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She knows her cattle

The Repbulican

HATFIELD – Beef, it’s what’s for dinner.

The slogan, and the beef industry in general, conjures images of hard-bitten cowboys driving steers through the dusty open range, not dairy cattle in the green pastures of Western Massachusetts.

"Well, that is absolutely the impression many people have," says Lucinda M. Williams. "In many cases it is correct."

Just not in her case.

Williams is a vice chairman of the Cattlemen’s Beef Board, the industry group responsible for those "It’s what’s for dinner" ads. She represents New England and other Northeastern states in an industry dominated by western beef producers. While she’s looking out for the best interests of the industry in general, she’s also bringing a Northeastern perspective to the board.

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Alabama Beef Checkoff Vote Set for July 29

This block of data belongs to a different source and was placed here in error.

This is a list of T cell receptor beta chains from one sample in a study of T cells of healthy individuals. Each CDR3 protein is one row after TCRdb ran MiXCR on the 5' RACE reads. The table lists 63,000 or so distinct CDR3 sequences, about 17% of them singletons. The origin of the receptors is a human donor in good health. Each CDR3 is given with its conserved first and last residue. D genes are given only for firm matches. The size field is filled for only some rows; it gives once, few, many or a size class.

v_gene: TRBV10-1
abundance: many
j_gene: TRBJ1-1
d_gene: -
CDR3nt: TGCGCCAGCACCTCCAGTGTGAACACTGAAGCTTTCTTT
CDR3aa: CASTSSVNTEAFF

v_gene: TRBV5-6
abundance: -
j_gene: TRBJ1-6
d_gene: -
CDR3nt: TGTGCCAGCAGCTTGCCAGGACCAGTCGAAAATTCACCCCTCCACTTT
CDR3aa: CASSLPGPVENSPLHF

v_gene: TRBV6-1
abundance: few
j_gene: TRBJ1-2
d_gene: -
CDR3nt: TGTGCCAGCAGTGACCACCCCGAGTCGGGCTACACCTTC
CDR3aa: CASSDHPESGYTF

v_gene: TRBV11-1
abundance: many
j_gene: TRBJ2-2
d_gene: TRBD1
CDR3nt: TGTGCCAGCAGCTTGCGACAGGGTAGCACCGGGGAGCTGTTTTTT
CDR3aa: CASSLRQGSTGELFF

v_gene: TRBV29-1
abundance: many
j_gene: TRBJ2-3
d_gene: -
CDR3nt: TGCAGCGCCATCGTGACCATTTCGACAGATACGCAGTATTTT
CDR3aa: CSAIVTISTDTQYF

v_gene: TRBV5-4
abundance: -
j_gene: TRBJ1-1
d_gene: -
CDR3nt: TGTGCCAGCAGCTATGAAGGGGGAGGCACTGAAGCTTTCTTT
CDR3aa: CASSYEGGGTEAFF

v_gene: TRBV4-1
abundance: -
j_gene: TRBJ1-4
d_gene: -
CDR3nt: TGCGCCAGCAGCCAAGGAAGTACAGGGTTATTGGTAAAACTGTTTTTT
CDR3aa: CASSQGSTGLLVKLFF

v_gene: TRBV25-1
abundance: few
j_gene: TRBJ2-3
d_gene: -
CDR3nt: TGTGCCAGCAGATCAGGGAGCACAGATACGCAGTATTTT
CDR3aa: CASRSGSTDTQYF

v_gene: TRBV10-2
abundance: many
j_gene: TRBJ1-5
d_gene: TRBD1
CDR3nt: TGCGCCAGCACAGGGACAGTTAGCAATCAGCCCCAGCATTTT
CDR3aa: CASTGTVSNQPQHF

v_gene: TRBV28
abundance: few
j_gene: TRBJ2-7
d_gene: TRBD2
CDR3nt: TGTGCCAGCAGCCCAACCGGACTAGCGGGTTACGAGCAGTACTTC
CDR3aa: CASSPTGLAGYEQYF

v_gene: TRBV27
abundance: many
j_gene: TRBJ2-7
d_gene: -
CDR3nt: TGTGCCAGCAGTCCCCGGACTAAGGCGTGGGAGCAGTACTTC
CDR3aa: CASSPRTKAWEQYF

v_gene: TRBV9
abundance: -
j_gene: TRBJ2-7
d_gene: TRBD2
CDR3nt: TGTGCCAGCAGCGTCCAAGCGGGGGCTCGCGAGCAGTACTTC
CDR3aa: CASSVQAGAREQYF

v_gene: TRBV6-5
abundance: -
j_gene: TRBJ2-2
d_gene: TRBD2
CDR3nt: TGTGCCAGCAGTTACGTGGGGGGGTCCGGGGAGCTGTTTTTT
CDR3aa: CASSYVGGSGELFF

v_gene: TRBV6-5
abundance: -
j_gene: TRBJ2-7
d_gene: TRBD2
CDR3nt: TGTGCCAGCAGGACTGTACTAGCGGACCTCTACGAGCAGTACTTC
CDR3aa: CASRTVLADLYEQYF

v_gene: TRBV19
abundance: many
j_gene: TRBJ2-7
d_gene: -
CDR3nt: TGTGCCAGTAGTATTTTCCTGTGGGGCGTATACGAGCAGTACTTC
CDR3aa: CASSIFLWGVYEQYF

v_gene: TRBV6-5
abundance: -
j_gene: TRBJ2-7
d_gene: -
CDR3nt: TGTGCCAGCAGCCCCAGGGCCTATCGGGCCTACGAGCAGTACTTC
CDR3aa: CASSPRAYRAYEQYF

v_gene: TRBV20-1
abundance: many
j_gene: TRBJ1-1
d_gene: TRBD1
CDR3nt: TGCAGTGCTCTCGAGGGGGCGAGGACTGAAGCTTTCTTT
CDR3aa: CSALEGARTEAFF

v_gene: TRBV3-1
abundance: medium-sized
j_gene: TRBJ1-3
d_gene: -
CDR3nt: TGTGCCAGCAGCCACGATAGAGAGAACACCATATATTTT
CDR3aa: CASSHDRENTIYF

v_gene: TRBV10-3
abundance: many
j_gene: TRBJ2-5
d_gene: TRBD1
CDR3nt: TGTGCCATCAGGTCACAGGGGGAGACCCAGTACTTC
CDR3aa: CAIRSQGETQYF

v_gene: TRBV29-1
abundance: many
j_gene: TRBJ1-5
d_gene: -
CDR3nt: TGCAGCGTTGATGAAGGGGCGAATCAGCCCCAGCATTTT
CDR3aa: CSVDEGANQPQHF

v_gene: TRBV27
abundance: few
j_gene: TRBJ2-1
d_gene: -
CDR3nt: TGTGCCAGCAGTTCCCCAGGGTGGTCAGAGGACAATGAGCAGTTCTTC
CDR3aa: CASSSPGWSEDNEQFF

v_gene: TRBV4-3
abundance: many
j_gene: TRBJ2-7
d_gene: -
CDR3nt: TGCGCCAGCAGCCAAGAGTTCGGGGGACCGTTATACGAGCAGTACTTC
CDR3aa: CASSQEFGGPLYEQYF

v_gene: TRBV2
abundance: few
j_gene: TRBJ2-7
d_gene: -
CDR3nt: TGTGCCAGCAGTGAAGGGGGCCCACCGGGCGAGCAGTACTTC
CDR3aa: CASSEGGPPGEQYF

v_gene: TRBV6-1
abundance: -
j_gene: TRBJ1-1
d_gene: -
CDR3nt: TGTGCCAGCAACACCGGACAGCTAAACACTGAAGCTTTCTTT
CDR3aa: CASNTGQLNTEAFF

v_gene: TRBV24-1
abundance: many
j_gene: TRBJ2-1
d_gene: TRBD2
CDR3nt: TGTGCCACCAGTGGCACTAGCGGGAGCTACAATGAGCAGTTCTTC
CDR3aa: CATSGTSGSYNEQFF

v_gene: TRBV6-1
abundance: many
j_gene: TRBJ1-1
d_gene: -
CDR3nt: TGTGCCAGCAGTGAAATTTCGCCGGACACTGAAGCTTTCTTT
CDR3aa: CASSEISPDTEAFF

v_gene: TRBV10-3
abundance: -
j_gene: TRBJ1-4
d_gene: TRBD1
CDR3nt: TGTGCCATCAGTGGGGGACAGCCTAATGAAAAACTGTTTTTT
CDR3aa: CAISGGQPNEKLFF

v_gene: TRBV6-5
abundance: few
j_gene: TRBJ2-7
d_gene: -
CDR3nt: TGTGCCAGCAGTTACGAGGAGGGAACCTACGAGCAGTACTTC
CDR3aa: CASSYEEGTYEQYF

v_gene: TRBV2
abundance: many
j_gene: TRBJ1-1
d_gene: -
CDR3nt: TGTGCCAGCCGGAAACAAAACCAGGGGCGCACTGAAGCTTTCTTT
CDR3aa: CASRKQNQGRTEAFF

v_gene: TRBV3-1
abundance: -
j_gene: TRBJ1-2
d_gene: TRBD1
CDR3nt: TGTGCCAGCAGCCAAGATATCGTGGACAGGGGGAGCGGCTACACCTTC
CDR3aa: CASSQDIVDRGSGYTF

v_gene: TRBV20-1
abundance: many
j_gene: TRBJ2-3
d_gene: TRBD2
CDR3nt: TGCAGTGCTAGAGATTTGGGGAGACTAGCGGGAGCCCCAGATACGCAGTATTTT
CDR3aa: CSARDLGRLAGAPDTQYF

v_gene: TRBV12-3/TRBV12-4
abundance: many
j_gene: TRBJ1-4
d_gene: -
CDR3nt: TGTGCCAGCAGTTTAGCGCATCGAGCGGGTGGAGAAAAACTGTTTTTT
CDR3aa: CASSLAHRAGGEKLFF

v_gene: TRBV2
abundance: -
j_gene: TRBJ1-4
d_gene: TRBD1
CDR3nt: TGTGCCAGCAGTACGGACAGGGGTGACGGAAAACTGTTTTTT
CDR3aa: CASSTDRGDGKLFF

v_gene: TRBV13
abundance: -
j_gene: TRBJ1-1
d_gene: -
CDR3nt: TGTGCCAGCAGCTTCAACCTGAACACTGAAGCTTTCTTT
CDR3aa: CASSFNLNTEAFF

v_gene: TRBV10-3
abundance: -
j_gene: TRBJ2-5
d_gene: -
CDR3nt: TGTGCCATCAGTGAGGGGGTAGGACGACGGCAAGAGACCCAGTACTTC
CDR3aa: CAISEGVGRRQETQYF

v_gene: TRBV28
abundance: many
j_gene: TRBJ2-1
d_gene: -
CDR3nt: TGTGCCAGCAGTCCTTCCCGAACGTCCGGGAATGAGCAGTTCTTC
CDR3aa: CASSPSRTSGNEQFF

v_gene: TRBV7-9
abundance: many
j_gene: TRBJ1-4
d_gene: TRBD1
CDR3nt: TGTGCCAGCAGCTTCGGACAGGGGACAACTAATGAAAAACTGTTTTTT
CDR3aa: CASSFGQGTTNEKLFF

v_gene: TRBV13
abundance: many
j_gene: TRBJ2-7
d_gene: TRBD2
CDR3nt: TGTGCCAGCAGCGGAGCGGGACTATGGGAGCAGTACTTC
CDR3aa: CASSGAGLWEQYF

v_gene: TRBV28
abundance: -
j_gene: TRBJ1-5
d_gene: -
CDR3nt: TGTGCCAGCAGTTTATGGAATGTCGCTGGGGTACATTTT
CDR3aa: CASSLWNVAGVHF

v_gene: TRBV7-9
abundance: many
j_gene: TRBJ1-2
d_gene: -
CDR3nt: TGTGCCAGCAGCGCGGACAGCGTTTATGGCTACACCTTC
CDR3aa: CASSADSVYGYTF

Darryal Ray

Alabama Farm Bureau

 “Beef. It’s What’s for Dinner.” While that familiar refrain from long-running promotional radio and television advertising is familiar to many U.S. consumers, the Alabama Cattlemen’s Association says it’s critical that the message reaches foreign consumers as well.

“Record high prices for feed, fuel, and fertilizer, coupled with a stagnant domestic economy, means the area for significant potential growth in beef sales lies in the foreign marketplace,” says Dr. Billy Powell, Executive Vice President of the Alabama Cattlemen’s Association.